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Corporate Strategy

Can Cott put the pop back in its sales? Add to ...

Soft drink maker Cott Corp. is one of this year's top turnaround stories, with a cleaned-up balance sheet, a profitable bottom line and shares that have jumped 600 per cent. With the company's see-saw record, however, it's too soon to declare long-term success.

Cott bills itself as "the world's largest retailer brand soft drink company," which means it makes the no-name carbonated beverages sold in stores at lower prices than megabrands like Pepsi and Coke.

Simple enough. Cott, however, has a history of aspiring to be more - then screwing things up, burning its investors in the process. After a red-hot first year as a public company in the early 1990s, the stock collapsed amidst allegations about its accounting and a multimillion-dollar restructuring. More recently, an effort to push branded beverages, coupled with executive suite chaos, more losses and liquidity concerns, wiped out 97 per cent of the share value from 2005 to early 2009.

"Every time the company tries to be more than it is - a solid manufacturer for third parties - it gets itself into trouble," said David Hartley, an analyst at BMO Nesbitt Burns.

Mr. Hartley, however, has an "outperform" rating on the stock, and he's not alone in his enthusiasm. Rick Aristotle Munarriz, a contributor at the Motley Fool investing website, picked Cott as one of his "5 Stocks Under $10" for November. And Jake Lynch of TheStreet.com has been recommending the shares since August.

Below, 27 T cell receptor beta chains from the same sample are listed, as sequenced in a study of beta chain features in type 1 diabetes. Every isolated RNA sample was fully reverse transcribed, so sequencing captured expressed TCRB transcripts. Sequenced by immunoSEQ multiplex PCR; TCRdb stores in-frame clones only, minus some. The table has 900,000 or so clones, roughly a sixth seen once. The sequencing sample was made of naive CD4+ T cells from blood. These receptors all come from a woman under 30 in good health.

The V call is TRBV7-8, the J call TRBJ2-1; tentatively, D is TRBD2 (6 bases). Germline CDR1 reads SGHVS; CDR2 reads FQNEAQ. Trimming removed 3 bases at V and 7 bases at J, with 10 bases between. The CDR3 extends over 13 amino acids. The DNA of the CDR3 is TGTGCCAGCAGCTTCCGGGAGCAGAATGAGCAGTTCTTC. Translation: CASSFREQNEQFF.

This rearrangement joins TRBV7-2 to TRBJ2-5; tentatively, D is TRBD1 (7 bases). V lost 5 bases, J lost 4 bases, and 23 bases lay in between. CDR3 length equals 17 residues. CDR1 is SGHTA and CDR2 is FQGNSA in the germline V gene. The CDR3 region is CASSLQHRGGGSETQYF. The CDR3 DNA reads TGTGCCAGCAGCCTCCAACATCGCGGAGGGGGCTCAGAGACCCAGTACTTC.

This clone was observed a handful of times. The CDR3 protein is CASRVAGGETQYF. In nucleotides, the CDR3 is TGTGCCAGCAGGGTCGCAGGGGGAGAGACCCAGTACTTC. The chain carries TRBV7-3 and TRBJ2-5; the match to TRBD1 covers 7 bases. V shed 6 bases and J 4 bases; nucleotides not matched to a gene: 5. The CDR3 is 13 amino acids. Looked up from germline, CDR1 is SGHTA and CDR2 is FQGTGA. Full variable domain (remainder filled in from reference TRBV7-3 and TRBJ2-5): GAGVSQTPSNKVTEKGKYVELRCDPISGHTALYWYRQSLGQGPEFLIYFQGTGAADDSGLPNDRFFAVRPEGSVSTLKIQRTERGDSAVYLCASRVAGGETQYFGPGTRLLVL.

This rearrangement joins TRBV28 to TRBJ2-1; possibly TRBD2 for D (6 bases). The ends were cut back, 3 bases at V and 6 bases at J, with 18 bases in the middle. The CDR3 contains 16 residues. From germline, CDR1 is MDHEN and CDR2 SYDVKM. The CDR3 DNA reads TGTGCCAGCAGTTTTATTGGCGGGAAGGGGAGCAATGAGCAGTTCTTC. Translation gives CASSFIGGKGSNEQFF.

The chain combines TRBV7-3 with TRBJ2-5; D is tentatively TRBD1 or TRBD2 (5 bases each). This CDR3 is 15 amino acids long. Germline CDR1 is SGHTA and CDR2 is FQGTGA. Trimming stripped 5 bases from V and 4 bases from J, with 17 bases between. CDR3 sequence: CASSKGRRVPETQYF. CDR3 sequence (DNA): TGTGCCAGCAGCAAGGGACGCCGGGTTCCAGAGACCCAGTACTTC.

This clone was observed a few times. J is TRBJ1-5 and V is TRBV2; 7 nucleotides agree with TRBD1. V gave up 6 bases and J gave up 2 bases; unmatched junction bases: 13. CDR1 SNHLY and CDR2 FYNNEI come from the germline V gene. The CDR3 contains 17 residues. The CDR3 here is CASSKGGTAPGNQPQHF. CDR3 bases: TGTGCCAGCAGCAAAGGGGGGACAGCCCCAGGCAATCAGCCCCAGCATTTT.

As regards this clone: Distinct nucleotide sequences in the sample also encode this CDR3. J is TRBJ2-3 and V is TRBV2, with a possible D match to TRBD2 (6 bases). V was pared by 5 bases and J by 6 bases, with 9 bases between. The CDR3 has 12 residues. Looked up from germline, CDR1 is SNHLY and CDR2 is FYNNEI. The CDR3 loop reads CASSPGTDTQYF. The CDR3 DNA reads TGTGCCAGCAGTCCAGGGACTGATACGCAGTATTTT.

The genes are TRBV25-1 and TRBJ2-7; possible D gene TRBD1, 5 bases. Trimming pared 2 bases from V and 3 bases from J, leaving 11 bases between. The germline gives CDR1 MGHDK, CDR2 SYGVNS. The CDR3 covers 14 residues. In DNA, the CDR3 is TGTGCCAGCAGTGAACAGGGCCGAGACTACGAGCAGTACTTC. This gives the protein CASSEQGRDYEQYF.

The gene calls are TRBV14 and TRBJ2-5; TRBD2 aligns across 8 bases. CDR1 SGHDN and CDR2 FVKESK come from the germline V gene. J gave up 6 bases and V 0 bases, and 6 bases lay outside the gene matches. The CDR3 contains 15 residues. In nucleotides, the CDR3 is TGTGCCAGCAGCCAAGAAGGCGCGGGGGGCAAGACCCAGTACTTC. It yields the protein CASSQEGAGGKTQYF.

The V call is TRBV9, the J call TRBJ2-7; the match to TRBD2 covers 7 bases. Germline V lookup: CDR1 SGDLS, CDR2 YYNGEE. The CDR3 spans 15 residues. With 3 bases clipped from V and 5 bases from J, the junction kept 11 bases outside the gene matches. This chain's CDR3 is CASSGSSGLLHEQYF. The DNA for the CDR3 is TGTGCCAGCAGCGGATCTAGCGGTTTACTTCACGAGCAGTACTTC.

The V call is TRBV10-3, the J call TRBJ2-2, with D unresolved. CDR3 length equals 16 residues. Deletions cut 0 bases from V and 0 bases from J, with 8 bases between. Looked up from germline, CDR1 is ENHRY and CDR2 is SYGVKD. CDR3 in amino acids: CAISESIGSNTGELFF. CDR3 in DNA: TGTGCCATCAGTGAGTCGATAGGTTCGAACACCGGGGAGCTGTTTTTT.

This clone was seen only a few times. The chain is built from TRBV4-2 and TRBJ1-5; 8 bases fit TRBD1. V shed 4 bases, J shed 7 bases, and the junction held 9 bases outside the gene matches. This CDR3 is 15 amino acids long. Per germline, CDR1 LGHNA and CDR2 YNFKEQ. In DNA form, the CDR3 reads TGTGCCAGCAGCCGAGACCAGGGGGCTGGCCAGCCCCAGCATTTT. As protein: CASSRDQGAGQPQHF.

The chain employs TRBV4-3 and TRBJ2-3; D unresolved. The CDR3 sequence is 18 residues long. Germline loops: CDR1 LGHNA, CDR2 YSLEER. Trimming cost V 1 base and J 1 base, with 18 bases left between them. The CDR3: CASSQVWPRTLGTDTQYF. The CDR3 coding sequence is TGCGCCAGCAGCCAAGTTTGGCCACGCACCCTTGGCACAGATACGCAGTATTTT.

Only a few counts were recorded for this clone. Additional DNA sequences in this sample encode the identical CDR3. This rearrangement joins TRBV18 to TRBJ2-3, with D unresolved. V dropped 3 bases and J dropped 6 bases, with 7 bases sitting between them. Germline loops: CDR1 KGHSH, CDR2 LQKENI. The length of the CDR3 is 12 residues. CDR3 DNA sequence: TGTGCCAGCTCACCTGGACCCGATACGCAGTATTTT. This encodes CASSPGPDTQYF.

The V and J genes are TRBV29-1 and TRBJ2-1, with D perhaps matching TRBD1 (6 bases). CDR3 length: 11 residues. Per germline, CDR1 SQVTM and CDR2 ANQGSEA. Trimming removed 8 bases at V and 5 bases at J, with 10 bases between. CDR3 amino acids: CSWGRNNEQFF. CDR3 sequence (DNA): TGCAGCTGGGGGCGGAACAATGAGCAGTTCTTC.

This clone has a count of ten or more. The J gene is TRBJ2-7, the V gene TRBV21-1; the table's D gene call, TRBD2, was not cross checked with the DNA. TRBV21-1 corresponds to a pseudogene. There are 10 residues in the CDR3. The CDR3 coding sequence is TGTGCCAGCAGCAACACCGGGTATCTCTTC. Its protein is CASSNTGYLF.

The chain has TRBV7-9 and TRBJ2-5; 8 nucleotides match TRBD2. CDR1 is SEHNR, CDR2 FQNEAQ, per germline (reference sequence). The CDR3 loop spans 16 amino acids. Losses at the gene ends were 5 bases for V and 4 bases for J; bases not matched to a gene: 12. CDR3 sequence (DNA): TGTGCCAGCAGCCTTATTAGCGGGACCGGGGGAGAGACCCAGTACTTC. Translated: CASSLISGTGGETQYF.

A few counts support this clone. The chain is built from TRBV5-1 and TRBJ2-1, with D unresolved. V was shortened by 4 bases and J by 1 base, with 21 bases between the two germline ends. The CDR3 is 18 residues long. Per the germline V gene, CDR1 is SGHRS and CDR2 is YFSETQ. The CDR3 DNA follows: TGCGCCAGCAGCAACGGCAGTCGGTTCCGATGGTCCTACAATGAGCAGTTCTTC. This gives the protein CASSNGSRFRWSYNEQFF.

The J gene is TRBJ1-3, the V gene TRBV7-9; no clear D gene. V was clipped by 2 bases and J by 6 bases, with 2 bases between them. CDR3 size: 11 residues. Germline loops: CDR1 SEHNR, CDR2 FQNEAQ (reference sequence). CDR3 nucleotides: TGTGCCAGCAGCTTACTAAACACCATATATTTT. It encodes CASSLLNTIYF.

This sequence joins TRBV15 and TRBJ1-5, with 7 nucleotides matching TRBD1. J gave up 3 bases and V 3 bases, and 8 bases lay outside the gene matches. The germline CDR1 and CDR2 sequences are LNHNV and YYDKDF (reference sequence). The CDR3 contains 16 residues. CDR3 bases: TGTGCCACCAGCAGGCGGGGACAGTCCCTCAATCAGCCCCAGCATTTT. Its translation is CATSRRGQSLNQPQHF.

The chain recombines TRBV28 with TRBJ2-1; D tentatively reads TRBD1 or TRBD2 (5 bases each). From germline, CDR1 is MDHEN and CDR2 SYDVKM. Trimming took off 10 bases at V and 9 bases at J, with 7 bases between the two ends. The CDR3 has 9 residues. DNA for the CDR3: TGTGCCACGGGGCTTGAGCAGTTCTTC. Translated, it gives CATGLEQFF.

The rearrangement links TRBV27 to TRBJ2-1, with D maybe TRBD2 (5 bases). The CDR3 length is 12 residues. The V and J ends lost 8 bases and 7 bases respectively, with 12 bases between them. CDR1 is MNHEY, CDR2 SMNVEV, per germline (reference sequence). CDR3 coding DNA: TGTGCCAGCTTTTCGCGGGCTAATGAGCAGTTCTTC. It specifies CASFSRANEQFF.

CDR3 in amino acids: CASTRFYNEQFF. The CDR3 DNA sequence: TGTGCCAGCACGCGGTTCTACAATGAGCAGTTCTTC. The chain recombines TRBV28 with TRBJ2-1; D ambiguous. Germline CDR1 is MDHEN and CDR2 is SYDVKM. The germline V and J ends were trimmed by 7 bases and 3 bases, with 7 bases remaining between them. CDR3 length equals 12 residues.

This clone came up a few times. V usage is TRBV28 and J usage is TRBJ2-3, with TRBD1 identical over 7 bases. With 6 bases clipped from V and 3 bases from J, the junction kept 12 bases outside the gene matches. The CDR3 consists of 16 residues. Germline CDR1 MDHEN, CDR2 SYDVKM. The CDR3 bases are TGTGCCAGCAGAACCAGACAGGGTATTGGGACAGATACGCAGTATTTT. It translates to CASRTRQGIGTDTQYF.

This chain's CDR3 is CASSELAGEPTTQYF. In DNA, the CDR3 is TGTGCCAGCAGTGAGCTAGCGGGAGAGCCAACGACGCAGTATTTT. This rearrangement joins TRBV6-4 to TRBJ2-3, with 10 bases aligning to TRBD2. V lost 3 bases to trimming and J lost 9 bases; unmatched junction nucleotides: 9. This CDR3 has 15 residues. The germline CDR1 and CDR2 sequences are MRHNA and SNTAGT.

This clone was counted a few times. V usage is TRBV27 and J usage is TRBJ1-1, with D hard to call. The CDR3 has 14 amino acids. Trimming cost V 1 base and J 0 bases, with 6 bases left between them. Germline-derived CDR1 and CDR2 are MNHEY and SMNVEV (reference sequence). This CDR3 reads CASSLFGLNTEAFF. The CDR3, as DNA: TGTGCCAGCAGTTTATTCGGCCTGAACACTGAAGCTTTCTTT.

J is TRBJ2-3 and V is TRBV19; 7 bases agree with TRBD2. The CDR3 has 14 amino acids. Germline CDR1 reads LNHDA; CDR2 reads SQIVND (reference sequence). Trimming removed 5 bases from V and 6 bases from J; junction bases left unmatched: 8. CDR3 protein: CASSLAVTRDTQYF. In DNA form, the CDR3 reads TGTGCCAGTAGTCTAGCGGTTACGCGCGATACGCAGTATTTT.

Many of the stock's fans point to macro trends like challenged consumers moving to cheaper alternatives, like store-brand pop. But Cott's turnaround in 2009 isn't a top-line story: Its revenue is down more than 5 per cent year to date (in part due to Cott's use of the declining U.S. dollar to present its results) and its volume of cases sold is down more than 4 per cent.

Instead, Cott is succeeding in the short term through cost-cutting and debt reduction. It's added nearly five percentage points to its gross margin - revenue minus the cost of goods sold - this year, going to 16.1 per cent in the first three quarters of 2009 from 11.4 per cent in the prior-year period. Cuts in selling, general and administrative expenses have added another couple of percentage points to operating margins.

The company has used nearly all its free cash flow this year to strengthen its balance sheet. An asset-backed line of credit that had $107-million outstanding at the beginning of the year was down to zero on Sept. 30.

A sale of new common shares helped with the refinancing of $269-million in notes that were scheduled to come due in 2011. (To postpone the maturity to 2017, the company issued $215-million in new notes paying 8.375 per cent, a bit higher than the 8 per cent of its previous debt.) "At this time last year, we had a significant long-term debt load and insufficient short-term liquidity," Cott chief executive officer Jerry Fowden told investors on the third-quarter earnings conference call late last month. "Now, just three quarters later, our total debt is significantly reduced and our short-term liquidity is more than sufficient."